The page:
According, therefore, to the present invention in one aspect thereof, there is provided a method of determining the mean size of given solid particles in a fluid comprising passing through the fluid two respective penetrating elec tromagnetic radiations having two different respective mean energies such that the respective intensities of said radiations after transmission through the fluid are respectively independent of and dependent on the mean size of the particles in the fluid, and comparing said respective intensities to provide an indication of said mean particle slze.

According to one preferred method of carrying out the invention, the fluid is passed through two chambers in succession and the two respective penetrating radiations are emitted by two respective sources and pass through different said chambers before their respective intensities are measured by two respective detectors. The respective thicknesses of the said two chambers are preferably so arranged that the two respective radiations suffer substantially the same absorption by the fluid in passing through the respective chambers when no particles are present in the fluid.

The respective penetrating radiations may comprise respective secondary X-rays emitted by respective targets on irradiation from a common primary source or two respective primary sources of exciting radiation of sufficient energy to excite said secondary X-rays.

In an alternative method according to the invention, the said respective radiations are derived by passing radiation from a common source through respective filters prior to or after passing through the fluid. The fluid may be passed through a chamber through which the respective radiations are passed, the respective said intensities of the radiations after transmission through the respective samples in the chamber being measured successively by a common detector. Alternatively, the respective intensities of the radiations after transmission through the fluid may be measured simultaneously by means of an energy dependent detector, the respective detected intensities being separated electronically.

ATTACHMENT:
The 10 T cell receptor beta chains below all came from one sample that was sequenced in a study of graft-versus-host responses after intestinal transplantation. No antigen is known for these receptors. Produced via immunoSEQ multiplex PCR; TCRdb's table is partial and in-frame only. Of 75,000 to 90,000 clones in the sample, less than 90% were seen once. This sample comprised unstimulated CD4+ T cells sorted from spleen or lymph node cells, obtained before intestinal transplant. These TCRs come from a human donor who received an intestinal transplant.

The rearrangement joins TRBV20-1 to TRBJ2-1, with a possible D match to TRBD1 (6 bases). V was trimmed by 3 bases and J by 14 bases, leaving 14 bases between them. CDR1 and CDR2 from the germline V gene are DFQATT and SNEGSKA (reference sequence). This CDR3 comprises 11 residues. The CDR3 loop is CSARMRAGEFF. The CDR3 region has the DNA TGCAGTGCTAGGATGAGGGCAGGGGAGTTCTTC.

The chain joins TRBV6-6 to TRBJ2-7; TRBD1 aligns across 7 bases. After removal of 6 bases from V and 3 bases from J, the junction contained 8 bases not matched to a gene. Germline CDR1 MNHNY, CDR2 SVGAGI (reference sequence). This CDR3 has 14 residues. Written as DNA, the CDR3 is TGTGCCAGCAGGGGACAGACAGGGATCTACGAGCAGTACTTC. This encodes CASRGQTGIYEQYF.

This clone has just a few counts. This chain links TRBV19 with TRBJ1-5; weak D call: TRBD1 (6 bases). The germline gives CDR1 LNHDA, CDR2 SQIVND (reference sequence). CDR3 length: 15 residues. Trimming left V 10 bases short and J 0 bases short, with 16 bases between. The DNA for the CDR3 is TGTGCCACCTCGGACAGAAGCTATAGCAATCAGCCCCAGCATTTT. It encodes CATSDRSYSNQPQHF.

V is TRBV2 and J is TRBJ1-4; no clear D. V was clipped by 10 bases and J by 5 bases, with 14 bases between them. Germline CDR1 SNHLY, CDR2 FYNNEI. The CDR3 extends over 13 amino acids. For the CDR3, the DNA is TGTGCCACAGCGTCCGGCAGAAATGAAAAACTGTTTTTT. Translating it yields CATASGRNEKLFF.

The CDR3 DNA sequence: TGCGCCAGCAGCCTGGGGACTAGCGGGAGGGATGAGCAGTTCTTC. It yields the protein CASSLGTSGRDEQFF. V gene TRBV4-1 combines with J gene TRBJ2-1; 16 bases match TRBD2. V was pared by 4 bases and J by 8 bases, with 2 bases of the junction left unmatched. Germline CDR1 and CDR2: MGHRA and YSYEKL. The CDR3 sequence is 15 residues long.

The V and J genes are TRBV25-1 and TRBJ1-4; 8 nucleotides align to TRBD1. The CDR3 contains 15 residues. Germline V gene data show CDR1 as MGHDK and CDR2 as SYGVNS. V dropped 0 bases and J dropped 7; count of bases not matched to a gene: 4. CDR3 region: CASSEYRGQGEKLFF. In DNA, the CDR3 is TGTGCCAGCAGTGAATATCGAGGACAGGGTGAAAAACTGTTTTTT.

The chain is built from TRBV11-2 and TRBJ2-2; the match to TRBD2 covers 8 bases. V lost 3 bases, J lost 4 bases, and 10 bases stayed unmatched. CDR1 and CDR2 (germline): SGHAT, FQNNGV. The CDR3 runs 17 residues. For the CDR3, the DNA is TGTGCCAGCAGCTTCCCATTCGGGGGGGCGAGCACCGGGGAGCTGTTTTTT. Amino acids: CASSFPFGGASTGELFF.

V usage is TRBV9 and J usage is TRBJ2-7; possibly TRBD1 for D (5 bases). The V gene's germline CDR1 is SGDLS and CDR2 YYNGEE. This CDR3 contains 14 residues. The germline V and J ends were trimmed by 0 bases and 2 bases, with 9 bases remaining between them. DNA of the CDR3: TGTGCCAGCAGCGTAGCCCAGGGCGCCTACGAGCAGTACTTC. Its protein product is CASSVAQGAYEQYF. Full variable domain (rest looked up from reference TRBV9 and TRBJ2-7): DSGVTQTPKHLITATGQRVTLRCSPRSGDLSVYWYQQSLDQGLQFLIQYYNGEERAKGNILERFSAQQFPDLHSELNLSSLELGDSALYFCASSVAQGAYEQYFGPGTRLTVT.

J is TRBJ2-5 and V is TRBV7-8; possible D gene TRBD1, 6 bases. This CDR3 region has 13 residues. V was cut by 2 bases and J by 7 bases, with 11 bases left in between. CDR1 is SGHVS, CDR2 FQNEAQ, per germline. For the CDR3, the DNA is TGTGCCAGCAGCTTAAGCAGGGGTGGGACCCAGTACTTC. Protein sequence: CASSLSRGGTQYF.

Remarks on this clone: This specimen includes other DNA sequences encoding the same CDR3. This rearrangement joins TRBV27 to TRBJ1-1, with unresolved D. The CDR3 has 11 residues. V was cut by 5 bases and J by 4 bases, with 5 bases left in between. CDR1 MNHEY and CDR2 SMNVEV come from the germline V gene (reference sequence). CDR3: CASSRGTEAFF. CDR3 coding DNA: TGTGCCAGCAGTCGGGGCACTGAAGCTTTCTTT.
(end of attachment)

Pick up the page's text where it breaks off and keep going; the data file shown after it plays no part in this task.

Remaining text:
The penetrating radiation whose intensity after transmission through the fluid is dependent on the mean size of the particles therein may be so chosen that the mean energy thereof just exceeds that of an absorption edge of an element present predominantly in the given particles. Alternately, the said radiation may be such that its mean energy is substantially less than that of a said absorption edge.

Calibration graphs can be prepared showing the relation between the respective said intensities for different mean sizes of the given particles in the fluid.

The invention also includes apparatus for determining the mean size of given solid particles in a fluid by the method set forth above, said apparatus comprising means for passing through the fluid two respective penetrating electromagnetic radiations having two different respective mean energies such that the respective intensities of said radiations after transmission through the fluid are respectively independent of and dependent on the mean size of the particles in the fluid, and means for comparing said respective intensities to provide an indication of said mean particle size.

The invention will be described, merely by way of extamale, with reference to the accompanying drawings, in w 10 FIG. 1 illustrates calibration graphs obtained by the method of the present invention;

FIGS. 2 and 3 illustrate diagrammatically respective alternative embodiments of apparatus for carrying out the invention, and

FIG. 4 illustrates diagrammatically a modification of the embodiment of FIG. 3.

Referring first to FIG. 2, there is shown, purely diagrammatically, a form of apparatus according to the invention employing two separate X-ray beams of different respective mean energies E E The respective beams are emited by respective sources S S which comprise respective X-ray tubes or radio-isotope sources. Alternatively, the sources S S may be secondary sources, that is, they may comprise respective targets irradiated by X- or gamma-radiation from respective primary sources, or from a common primary source. In this case, the or each primary source may comprise an X-ray tube or a radio-isotope. The respective energies E E of the secondary X-rays emitted by the respective sources S S are in this case determined by selection of the respective elements comprising the respective targets.